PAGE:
The Steven Kasher Gallery has announced its representation of the estate of Jerome Liebling (1924–2011) with the exhibition 'Jerome Liebling: Matter of Life and Death.' Curated by Liebling's daughter, filmmaker Rachel Liebling, the show includes both early vintage photographs and later large-scale prints in black and white and color. Spanning six decades, the 75 photographs in the show comprise a retrospective of selected works that explore the themes of youth, maturity, and death.
"My sympathies have always been with the everyday people; they are the center of my photography," Liebling said. "There is a sublime and special respect that is ordinary, but which I think I sometimes push to heights of importance." Former student Ken Burns called Liebling "a fierce warrior, insisting on a kind of justice, a kind of truth, and an utterly American vitality. He saw in every individual his or her own worth."
In light of our recent conversation, Jerome Liebling was a accomplished black-and-white photographer who really understood color. Steven Kasher Gallery has put up an extended slideshow of Liebling's work from the new exhibit. Or if you can get there in person, "Jerome Liebling: Matter of Life and Death" will be on view from March 13th to April 19th, 2014. Steven Kasher Gallery is located at 521 W. 23rd St., New York, NY 10011. Gallery hours are Tuesday through Saturday, 11 a.m. to 6 p.m.
(Thanks to Dave Sailer)
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Featured Comments from:
Kenneth Tanaka: "Looks like a terrific show, typical of the energy and effort Mr. Kasher puts behind representing his artists. His is among the best photo galleries in the world today. When I die I would like Steve Kasher to haul my work photos away. Thank you for the heads-up, Mike! I do not know much of Jerome Liebling's work but now must remedy that deficit."
JK: "'Men's hat shop' to me is about as lovely a color photograph as can be. I get an immediate, visceral sensation from a shot like this that I'm not sure B&W ever quite delivers. The problem is that you can look a long, long time before finding a shot that works that well in color. I have to admit that the main reason I shoot mainly in B&W is that for every really good color shot I see, I find about a hundred in monochrome."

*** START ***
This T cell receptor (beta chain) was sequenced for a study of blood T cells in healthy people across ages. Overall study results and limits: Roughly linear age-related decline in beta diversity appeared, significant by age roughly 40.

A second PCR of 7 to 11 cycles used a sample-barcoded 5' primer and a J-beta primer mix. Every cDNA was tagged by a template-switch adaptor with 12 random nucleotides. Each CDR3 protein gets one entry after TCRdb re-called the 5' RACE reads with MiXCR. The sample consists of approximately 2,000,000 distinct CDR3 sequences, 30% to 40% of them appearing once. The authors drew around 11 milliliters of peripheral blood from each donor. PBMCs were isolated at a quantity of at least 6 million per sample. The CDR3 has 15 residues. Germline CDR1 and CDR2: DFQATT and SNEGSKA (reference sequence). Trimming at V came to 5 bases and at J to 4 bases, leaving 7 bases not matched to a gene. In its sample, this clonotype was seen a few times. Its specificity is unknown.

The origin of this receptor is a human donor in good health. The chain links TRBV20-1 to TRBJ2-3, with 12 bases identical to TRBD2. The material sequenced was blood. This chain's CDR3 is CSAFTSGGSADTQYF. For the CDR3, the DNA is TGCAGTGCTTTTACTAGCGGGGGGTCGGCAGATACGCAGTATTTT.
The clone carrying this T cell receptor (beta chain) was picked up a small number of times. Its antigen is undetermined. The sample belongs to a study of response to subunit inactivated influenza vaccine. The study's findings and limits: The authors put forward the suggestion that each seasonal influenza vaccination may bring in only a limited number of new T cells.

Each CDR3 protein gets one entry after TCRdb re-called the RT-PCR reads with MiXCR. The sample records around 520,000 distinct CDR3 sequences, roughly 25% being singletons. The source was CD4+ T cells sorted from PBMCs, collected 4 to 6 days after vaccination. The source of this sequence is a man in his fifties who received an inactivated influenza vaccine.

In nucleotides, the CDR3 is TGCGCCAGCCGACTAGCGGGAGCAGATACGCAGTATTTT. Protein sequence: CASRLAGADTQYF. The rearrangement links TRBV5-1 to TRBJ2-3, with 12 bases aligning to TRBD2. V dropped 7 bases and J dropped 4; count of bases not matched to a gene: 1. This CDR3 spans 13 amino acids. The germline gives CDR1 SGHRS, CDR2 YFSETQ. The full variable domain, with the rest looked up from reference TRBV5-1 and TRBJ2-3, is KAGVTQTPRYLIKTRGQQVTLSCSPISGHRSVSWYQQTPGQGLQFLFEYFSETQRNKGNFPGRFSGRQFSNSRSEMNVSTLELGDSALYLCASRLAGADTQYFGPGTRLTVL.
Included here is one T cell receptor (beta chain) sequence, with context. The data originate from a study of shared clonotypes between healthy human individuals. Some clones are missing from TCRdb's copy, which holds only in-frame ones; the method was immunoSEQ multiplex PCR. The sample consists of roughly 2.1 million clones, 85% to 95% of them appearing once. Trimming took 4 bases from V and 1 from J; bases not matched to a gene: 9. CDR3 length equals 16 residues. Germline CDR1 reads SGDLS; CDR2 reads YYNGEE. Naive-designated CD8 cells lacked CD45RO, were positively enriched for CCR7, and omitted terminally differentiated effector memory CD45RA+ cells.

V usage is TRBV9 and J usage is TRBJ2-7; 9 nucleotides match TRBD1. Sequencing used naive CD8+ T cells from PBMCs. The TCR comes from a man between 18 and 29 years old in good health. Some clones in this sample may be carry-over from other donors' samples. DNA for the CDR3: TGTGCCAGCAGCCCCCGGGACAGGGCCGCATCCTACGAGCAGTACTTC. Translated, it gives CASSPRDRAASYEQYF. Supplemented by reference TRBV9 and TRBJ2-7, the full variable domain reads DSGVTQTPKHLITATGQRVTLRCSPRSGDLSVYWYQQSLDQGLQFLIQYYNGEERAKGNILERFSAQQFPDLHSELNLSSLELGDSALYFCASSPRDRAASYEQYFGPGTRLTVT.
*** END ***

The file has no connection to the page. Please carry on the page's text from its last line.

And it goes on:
David Miller: "This wonderful series of Liebling's photographs quite neatly spans my lifetime. Perhaps because of that, but more likely because of the nature of Liebling's artistry, I don't see the photography, I see the people and the times he photographed.
They are familiar people, particularly in the '40's and '50s—working class and rural, from a time when the people I knew were not so damned clean as they are now. Like my farm family they probably washed off the day's dirt in a basin and had a bath once a week before church or—for non-churchgoers like us—before driving into town on Saturday afternoon. Two sets of clothes (usually hand-me-downs) were sufficient: one on and one in the wash. (Plus one for Sundays or school concerts.)
"Perhaps that familiarity lies behind my preference for black-and-white photographs: those are the photographs in my family album, the photographs of the people and houses of my childhood—the time when I was most myself and least influenced by the alien world beyond the borders of my own."